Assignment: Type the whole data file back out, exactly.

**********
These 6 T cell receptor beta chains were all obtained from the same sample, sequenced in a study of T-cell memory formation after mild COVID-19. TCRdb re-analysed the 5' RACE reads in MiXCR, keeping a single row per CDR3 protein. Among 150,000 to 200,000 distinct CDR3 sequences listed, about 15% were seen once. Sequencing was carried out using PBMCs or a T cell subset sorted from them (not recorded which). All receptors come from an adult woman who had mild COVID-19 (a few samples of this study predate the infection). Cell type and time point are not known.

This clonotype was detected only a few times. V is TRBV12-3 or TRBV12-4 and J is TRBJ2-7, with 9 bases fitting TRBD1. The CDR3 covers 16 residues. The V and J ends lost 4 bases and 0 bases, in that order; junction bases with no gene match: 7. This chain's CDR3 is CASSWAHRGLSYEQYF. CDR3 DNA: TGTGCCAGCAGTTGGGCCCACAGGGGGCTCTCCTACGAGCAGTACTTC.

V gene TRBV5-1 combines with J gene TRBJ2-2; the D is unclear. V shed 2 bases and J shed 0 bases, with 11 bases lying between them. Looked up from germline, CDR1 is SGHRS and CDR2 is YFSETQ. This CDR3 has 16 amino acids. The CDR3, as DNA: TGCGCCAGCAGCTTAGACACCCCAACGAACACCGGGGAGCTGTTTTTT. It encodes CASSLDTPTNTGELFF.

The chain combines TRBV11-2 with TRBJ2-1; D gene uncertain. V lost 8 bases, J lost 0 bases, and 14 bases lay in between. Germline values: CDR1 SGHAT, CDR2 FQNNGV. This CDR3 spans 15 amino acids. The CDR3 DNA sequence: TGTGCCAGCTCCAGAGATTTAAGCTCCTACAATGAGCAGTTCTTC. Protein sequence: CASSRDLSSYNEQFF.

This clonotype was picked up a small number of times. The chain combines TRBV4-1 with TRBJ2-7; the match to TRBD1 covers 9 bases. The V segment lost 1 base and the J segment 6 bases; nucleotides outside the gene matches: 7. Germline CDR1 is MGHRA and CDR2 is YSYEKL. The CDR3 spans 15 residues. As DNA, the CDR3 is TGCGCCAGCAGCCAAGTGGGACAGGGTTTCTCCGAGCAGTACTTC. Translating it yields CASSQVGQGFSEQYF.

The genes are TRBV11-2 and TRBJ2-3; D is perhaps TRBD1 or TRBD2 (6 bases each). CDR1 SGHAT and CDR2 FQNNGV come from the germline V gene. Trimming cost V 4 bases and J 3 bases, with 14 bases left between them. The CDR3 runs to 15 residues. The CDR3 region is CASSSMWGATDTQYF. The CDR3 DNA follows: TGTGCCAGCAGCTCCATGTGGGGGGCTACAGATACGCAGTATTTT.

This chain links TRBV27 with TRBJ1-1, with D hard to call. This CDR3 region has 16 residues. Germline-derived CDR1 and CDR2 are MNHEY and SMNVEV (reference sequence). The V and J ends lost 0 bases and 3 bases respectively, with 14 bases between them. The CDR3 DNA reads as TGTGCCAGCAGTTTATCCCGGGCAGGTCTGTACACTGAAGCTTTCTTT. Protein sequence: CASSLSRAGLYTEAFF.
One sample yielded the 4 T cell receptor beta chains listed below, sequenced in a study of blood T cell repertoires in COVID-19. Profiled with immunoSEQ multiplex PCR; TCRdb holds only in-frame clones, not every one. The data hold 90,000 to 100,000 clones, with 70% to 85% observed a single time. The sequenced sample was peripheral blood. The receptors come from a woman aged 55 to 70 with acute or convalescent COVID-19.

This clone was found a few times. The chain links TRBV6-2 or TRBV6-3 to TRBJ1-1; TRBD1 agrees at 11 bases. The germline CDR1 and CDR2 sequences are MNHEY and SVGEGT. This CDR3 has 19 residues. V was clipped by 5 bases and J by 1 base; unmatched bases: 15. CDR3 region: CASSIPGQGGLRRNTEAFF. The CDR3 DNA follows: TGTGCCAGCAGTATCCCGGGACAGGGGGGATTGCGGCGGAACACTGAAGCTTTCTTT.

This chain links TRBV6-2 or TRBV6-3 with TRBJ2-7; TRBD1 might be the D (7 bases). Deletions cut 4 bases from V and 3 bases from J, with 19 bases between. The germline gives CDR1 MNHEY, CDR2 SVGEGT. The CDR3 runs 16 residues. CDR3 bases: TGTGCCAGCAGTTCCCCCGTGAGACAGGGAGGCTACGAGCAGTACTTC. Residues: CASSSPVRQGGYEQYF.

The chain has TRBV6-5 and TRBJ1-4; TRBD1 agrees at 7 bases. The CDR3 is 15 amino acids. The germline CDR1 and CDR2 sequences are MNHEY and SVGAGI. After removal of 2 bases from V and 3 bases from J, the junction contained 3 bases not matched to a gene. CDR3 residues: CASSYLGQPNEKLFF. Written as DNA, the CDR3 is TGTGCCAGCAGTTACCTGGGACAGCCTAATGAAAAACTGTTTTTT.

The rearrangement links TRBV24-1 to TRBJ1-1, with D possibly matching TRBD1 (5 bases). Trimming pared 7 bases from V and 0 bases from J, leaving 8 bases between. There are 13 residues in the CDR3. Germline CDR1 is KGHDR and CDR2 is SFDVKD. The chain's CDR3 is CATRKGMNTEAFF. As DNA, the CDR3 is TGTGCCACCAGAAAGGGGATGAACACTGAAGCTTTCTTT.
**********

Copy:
These 6 T cell receptor beta chains were all obtained from the same sample, sequenced in a study of T-cell memory formation after mild COVID-19. TCRdb re-analysed the 5' RACE reads in MiXCR, keeping a single row per CDR3 protein. Among 150,000 to 200,000 distinct CDR3 sequences listed, about 15% were seen once. Sequencing was carried out using PBMCs or a T cell subset sorted from them (not recorded which). All receptors come from an adult woman who had mild COVID-19 (a few samples of this study predate the infection). Cell type and time point are not known.

This clonotype was detected only a few times. V is TRBV12-3 or TRBV12-4 and J is TRBJ2-7, with 9 bases fitting TRBD1. The CDR3 covers 16 residues. The V and J ends lost 4 bases and 0 bases, in that order; junction bases with no gene match: 7. This chain's CDR3 is CASSWAHRGLSYEQYF. CDR3 DNA: TGTGCCAGCAGTTGGGCCCACAGGGGGCTCTCCTACGAGCAGTACTTC.

V gene TRBV5-1 combines with J gene TRBJ2-2; the D is unclear. V shed 2 bases and J shed 0 bases, with 11 bases lying between them. Looked up from germline, CDR1 is SGHRS and CDR2 is YFSETQ. This CDR3 has 16 amino acids. The CDR3, as DNA: TGCGCCAGCAGCTTAGACACCCCAACGAACACCGGGGAGCTGTTTTTT. It encodes CASSLDTPTNTGELFF.

The chain combines TRBV11-2 with TRBJ2-1; D gene uncertain. V lost 8 bases, J lost 0 bases, and 14 bases lay in between. Germline values: CDR1 SGHAT, CDR2 FQNNGV. This CDR3 spans 15 amino acids. The CDR3 DNA sequence: TGTGCCAGCTCCAGAGATTTAAGCTCCTACAATGAGCAGTTCTTC. Protein sequence: CASSRDLSSYNEQFF.

This clonotype was picked up a small number of times. The chain combines TRBV4-1 with TRBJ2-7; the match to TRBD1 covers 9 bases. The V segment lost 1 base and the J segment 6 bases; nucleotides outside the gene matches: 7. Germline CDR1 is MGHRA and CDR2 is YSYEKL. The CDR3 spans 15 residues. As DNA, the CDR3 is TGCGCCAGCAGCCAAGTGGGACAGGGTTTCTCCGAGCAGTACTTC. Translating it yields CASSQVGQGFSEQYF.

The genes are TRBV11-2 and TRBJ2-3; D is perhaps TRBD1 or TRBD2 (6 bases each). CDR1 SGHAT and CDR2 FQNNGV come from the germline V gene. Trimming cost V 4 bases and J 3 bases, with 14 bases left between them. The CDR3 runs to 15 residues. The CDR3 region is CASSSMWGATDTQYF. The CDR3 DNA follows: TGTGCCAGCAGCTCCATGTGGGGGGCTACAGATACGCAGTATTTT.

This chain links TRBV27 with TRBJ1-1, with D hard to call. This CDR3 region has 16 residues. Germline-derived CDR1 and CDR2 are MNHEY and SMNVEV (reference sequence). The V and J ends lost 0 bases and 3 bases respectively, with 14 bases between them. The CDR3 DNA reads as TGTGCCAGCAGTTTATCCCGGGCAGGTCTGTACACTGAAGCTTTCTTT. Protein sequence: CASSLSRAGLYTEAFF.
One sample yielded the 4 T cell receptor beta chains listed below, sequenced in a study of blood T cell repertoires in COVID-19. Profiled with immunoSEQ multiplex PCR; TCRdb holds only in-frame clones, not every one. The data hold 90,000 to 100,000 clones, with 70% to 85% observed a single time. The sequenced sample was peripheral blood. The receptors come from a woman aged 55 to 70 with acute or convalescent COVID-19.

This clone was found a few times. The chain links TRBV6-2 or TRBV6-3 to TRBJ1-1; TRBD1 agrees at 11 bases. The germline CDR1 and CDR2 sequences are MNHEY and SVGEGT. This CDR3 has 19 residues. V was clipped by 5 bases and J by 1 base; unmatched bases: 15. CDR3 region: CASSIPGQGGLRRNTEAFF. The CDR3 DNA follows: TGTGCCAGCAGTATCCCGGGACAGGGGGGATTGCGGCGGAACACTGAAGCTTTCTTT.

This chain links TRBV6-2 or TRBV6-3 with TRBJ2-7; TRBD1 might be the D (7 bases). Deletions cut 4 bases from V and 3 bases from J, with 19 bases between. The germline gives CDR1 MNHEY, CDR2 SVGEGT. The CDR3 runs 16 residues. CDR3 bases: TGTGCCAGCAGTTCCCCCGTGAGACAGGGAGGCTACGAGCAGTACTTC. Residues: CASSSPVRQGGYEQYF.

The chain has TRBV6-5 and TRBJ1-4; TRBD1 agrees at 7 bases. The CDR3 is 15 amino acids. The germline CDR1 and CDR2 sequences are MNHEY and SVGAGI. After removal of 2 bases from V and 3 bases from J, the junction contained 3 bases not matched to a gene. CDR3 residues: CASSYLGQPNEKLFF. Written as DNA, the CDR3 is TGTGCCAGCAGTTACCTGGGACAGCCTAATGAAAAACTGTTTTTT.

The rearrangement links TRBV24-1 to TRBJ1-1, with D possibly matching TRBD1 (5 bases). Trimming pared 7 bases from V and 0 bases from J, leaving 8 bases between. There are 13 residues in the CDR3. Germline CDR1 is KGHDR and CDR2 is SFDVKD. The chain's CDR3 is CATRKGMNTEAFF. As DNA, the CDR3 is TGTGCCACCAGAAAGGGGATGAACACTGAAGCTTTCTTT.